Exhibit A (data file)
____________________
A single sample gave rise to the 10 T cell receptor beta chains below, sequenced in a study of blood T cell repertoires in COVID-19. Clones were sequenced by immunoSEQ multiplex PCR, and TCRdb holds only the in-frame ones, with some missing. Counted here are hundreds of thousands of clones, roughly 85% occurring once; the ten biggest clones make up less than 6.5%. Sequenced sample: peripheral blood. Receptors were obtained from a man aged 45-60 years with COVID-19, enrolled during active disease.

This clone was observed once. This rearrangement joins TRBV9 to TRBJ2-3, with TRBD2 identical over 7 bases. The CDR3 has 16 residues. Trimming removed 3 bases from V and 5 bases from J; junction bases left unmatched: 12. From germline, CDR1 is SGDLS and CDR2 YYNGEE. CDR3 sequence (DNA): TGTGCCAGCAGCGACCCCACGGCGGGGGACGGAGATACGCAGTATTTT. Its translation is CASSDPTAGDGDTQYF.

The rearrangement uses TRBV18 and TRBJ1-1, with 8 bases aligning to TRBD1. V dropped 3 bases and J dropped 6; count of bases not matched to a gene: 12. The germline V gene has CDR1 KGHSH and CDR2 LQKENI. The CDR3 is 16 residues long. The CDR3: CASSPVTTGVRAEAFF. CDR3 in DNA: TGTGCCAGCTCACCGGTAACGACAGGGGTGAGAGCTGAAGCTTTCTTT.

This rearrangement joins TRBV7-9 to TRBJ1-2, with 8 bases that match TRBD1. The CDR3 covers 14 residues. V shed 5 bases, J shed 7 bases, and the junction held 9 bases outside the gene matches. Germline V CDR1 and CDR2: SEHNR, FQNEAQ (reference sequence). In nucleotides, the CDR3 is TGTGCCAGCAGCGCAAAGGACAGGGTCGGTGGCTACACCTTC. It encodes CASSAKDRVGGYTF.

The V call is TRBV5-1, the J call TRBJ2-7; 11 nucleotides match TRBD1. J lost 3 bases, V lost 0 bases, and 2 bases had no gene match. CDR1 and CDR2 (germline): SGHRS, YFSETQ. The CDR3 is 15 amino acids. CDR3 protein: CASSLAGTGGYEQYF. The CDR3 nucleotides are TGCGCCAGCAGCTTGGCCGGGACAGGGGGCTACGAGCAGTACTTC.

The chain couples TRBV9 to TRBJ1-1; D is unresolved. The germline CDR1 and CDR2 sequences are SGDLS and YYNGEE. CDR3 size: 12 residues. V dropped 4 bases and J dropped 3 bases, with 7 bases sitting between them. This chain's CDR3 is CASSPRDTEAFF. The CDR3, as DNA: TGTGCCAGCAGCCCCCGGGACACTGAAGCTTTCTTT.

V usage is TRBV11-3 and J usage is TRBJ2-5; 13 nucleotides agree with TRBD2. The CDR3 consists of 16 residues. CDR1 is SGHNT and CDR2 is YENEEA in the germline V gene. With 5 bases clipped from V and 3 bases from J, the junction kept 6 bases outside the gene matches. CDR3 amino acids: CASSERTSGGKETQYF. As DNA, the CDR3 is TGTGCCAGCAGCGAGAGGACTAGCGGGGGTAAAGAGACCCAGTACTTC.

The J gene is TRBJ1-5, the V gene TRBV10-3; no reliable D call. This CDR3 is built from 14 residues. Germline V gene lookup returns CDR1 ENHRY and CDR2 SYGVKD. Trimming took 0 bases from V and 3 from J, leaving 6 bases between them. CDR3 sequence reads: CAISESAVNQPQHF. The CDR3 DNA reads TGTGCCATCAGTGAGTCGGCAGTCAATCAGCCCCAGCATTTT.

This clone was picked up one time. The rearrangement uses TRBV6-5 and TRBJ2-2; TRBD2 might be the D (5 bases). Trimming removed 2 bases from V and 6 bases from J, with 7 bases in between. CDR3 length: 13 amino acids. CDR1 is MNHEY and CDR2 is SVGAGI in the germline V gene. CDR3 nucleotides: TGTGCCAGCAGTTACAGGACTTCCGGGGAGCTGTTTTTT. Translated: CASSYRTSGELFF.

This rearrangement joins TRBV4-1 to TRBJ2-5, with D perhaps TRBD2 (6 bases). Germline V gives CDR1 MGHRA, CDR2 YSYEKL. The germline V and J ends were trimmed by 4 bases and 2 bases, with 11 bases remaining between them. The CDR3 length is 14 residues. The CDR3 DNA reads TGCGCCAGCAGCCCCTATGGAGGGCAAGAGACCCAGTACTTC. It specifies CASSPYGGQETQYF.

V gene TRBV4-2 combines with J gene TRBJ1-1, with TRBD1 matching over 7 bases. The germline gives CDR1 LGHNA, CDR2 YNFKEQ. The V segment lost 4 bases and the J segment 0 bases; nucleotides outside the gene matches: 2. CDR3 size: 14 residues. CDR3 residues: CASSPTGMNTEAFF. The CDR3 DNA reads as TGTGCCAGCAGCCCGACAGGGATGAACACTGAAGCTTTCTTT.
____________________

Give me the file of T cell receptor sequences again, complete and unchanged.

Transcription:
A single sample gave rise to the 10 T cell receptor beta chains below, sequenced in a study of blood T cell repertoires in COVID-19. Clones were sequenced by immunoSEQ multiplex PCR, and TCRdb holds only the in-frame ones, with some missing. Counted here are hundreds of thousands of clones, roughly 85% occurring once; the ten biggest clones make up less than 6.5%. Sequenced sample: peripheral blood. Receptors were obtained from a man aged 45-60 years with COVID-19, enrolled during active disease.

This clone was observed once. This rearrangement joins TRBV9 to TRBJ2-3, with TRBD2 identical over 7 bases. The CDR3 has 16 residues. Trimming removed 3 bases from V and 5 bases from J; junction bases left unmatched: 12. From germline, CDR1 is SGDLS and CDR2 YYNGEE. CDR3 sequence (DNA): TGTGCCAGCAGCGACCCCACGGCGGGGGACGGAGATACGCAGTATTTT. Its translation is CASSDPTAGDGDTQYF.

The rearrangement uses TRBV18 and TRBJ1-1, with 8 bases aligning to TRBD1. V dropped 3 bases and J dropped 6; count of bases not matched to a gene: 12. The germline V gene has CDR1 KGHSH and CDR2 LQKENI. The CDR3 is 16 residues long. The CDR3: CASSPVTTGVRAEAFF. CDR3 in DNA: TGTGCCAGCTCACCGGTAACGACAGGGGTGAGAGCTGAAGCTTTCTTT.

This rearrangement joins TRBV7-9 to TRBJ1-2, with 8 bases that match TRBD1. The CDR3 covers 14 residues. V shed 5 bases, J shed 7 bases, and the junction held 9 bases outside the gene matches. Germline V CDR1 and CDR2: SEHNR, FQNEAQ (reference sequence). In nucleotides, the CDR3 is TGTGCCAGCAGCGCAAAGGACAGGGTCGGTGGCTACACCTTC. It encodes CASSAKDRVGGYTF.

The V call is TRBV5-1, the J call TRBJ2-7; 11 nucleotides match TRBD1. J lost 3 bases, V lost 0 bases, and 2 bases had no gene match. CDR1 and CDR2 (germline): SGHRS, YFSETQ. The CDR3 is 15 amino acids. CDR3 protein: CASSLAGTGGYEQYF. The CDR3 nucleotides are TGCGCCAGCAGCTTGGCCGGGACAGGGGGCTACGAGCAGTACTTC.

The chain couples TRBV9 to TRBJ1-1; D is unresolved. The germline CDR1 and CDR2 sequences are SGDLS and YYNGEE. CDR3 size: 12 residues. V dropped 4 bases and J dropped 3 bases, with 7 bases sitting between them. This chain's CDR3 is CASSPRDTEAFF. The CDR3, as DNA: TGTGCCAGCAGCCCCCGGGACACTGAAGCTTTCTTT.

V usage is TRBV11-3 and J usage is TRBJ2-5; 13 nucleotides agree with TRBD2. The CDR3 consists of 16 residues. CDR1 is SGHNT and CDR2 is YENEEA in the germline V gene. With 5 bases clipped from V and 3 bases from J, the junction kept 6 bases outside the gene matches. CDR3 amino acids: CASSERTSGGKETQYF. As DNA, the CDR3 is TGTGCCAGCAGCGAGAGGACTAGCGGGGGTAAAGAGACCCAGTACTTC.

The J gene is TRBJ1-5, the V gene TRBV10-3; no reliable D call. This CDR3 is built from 14 residues. Germline V gene lookup returns CDR1 ENHRY and CDR2 SYGVKD. Trimming took 0 bases from V and 3 from J, leaving 6 bases between them. CDR3 sequence reads: CAISESAVNQPQHF. The CDR3 DNA reads TGTGCCATCAGTGAGTCGGCAGTCAATCAGCCCCAGCATTTT.

This clone was picked up one time. The rearrangement uses TRBV6-5 and TRBJ2-2; TRBD2 might be the D (5 bases). Trimming removed 2 bases from V and 6 bases from J, with 7 bases in between. CDR3 length: 13 amino acids. CDR1 is MNHEY and CDR2 is SVGAGI in the germline V gene. CDR3 nucleotides: TGTGCCAGCAGTTACAGGACTTCCGGGGAGCTGTTTTTT. Translated: CASSYRTSGELFF.

This rearrangement joins TRBV4-1 to TRBJ2-5, with D perhaps TRBD2 (6 bases). Germline V gives CDR1 MGHRA, CDR2 YSYEKL. The germline V and J ends were trimmed by 4 bases and 2 bases, with 11 bases remaining between them. The CDR3 length is 14 residues. The CDR3 DNA reads TGCGCCAGCAGCCCCTATGGAGGGCAAGAGACCCAGTACTTC. It specifies CASSPYGGQETQYF.

V gene TRBV4-2 combines with J gene TRBJ1-1, with TRBD1 matching over 7 bases. The germline gives CDR1 LGHNA, CDR2 YNFKEQ. The V segment lost 4 bases and the J segment 0 bases; nucleotides outside the gene matches: 2. CDR3 size: 14 residues. CDR3 residues: CASSPTGMNTEAFF. The CDR3 DNA reads as TGTGCCAGCAGCCCGACAGGGATGAACACTGAAGCTTTCTTT.